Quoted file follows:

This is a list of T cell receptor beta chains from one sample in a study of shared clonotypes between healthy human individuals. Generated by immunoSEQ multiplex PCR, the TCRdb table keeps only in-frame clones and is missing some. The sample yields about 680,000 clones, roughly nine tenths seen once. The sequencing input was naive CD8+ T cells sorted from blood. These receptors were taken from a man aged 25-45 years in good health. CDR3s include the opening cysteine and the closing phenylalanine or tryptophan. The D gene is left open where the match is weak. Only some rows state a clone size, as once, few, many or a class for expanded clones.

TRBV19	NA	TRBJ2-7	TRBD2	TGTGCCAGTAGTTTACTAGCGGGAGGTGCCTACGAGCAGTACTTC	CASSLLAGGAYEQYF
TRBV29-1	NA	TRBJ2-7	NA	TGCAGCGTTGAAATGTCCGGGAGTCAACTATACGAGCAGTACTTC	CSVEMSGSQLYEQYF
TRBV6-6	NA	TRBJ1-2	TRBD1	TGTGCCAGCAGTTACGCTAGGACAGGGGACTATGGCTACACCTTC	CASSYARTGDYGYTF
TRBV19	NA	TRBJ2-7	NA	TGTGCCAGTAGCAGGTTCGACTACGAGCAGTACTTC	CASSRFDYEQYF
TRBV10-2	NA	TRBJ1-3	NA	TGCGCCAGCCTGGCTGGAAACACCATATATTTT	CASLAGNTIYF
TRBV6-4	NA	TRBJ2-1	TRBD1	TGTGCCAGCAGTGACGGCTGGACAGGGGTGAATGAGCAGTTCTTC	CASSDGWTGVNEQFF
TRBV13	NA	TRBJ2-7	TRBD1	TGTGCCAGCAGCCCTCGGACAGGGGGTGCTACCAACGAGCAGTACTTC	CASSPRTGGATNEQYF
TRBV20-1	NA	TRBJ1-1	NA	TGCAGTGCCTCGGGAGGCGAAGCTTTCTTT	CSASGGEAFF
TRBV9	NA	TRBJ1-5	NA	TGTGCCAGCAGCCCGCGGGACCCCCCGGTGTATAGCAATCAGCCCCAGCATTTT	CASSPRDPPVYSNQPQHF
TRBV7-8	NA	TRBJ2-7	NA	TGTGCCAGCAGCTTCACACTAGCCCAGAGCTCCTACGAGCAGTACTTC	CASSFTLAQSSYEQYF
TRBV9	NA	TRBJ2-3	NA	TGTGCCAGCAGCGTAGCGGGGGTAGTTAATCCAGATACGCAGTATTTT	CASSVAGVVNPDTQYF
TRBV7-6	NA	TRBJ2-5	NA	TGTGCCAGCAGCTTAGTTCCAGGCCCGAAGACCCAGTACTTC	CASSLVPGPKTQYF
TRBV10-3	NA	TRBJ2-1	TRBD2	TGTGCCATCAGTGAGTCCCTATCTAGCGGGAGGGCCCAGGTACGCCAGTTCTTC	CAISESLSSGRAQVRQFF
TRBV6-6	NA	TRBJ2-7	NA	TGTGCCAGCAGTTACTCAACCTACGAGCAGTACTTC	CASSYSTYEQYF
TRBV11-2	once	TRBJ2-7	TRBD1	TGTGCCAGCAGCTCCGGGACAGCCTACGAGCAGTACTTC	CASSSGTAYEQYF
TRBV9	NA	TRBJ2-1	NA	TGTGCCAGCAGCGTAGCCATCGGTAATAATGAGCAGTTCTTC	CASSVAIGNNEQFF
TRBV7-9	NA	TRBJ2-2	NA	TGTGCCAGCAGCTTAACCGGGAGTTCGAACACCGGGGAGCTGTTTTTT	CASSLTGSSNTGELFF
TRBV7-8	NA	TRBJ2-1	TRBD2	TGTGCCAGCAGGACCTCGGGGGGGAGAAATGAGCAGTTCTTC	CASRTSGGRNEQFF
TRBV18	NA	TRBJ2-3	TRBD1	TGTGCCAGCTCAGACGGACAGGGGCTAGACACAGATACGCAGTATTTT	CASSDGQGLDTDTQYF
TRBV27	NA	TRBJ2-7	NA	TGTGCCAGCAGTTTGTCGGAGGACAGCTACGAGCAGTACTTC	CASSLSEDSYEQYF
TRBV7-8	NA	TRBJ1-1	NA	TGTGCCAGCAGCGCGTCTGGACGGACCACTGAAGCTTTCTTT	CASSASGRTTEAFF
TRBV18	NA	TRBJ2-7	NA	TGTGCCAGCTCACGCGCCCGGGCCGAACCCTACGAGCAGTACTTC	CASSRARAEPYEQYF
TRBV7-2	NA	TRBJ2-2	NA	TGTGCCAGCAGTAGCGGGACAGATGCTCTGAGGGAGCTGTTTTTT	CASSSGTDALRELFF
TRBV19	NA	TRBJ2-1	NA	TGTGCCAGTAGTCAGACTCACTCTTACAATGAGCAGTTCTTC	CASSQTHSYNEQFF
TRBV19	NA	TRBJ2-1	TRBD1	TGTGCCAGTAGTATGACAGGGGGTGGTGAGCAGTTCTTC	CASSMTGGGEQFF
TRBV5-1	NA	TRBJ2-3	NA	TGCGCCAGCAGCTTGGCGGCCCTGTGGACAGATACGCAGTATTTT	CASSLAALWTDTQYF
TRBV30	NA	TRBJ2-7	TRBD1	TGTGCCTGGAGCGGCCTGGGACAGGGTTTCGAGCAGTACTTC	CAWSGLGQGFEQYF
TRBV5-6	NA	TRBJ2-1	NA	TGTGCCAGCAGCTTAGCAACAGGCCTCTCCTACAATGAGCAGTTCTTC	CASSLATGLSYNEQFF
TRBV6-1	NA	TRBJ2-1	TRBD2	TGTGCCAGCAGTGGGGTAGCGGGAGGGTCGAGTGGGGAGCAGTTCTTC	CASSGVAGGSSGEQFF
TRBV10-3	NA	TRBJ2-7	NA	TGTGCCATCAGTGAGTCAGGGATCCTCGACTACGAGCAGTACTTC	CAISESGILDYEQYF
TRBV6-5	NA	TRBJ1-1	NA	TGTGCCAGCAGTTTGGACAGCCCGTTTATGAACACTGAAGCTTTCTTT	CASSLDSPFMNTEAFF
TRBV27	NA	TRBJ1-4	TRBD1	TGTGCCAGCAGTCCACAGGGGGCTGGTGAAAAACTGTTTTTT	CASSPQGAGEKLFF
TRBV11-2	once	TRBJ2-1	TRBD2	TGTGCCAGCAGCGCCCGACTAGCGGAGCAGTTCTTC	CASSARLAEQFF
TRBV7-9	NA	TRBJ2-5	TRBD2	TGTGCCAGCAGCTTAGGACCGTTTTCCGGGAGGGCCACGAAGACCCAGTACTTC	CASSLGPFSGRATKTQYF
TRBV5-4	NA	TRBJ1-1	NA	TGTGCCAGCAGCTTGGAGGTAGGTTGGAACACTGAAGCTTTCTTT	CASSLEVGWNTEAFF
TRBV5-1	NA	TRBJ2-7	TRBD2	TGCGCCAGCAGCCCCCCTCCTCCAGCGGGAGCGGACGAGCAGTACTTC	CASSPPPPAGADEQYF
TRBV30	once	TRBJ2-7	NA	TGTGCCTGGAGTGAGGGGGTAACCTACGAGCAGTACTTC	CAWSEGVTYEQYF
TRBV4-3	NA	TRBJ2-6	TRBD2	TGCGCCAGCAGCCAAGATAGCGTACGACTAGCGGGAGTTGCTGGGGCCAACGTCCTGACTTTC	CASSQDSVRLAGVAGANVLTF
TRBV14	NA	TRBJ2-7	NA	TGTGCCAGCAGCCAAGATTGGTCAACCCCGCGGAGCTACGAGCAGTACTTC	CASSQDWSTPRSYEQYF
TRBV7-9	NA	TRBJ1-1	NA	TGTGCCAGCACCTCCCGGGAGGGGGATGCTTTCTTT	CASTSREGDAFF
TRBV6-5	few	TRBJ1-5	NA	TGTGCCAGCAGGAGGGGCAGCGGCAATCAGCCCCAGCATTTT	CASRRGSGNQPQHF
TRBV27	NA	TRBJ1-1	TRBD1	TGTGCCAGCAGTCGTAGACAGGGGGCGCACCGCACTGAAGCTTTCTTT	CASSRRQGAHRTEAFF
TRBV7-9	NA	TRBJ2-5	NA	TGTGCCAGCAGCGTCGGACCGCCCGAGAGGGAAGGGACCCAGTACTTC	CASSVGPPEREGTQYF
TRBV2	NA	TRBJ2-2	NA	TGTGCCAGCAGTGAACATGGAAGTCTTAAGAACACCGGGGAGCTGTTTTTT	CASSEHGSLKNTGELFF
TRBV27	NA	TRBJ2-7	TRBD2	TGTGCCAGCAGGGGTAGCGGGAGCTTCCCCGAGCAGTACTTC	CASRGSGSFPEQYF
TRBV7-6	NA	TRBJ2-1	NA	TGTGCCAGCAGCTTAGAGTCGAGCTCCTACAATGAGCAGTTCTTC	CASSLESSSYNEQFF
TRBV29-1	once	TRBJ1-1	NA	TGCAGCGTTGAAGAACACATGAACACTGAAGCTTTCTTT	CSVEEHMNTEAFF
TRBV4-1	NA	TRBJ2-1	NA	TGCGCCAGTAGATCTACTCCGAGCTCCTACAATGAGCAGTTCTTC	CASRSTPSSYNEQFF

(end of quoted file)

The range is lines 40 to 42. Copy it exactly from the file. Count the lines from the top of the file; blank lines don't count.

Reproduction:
TRBV14	NA	TRBJ2-7	NA	TGTGCCAGCAGCCAAGATTGGTCAACCCCGCGGAGCTACGAGCAGTACTTC	CASSQDWSTPRSYEQYF
TRBV7-9	NA	TRBJ1-1	NA	TGTGCCAGCACCTCCCGGGAGGGGGATGCTTTCTTT	CASTSREGDAFF
TRBV6-5	few	TRBJ1-5	NA	TGTGCCAGCAGGAGGGGCAGCGGCAATCAGCCCCAGCATTTT	CASRRGSGNQPQHF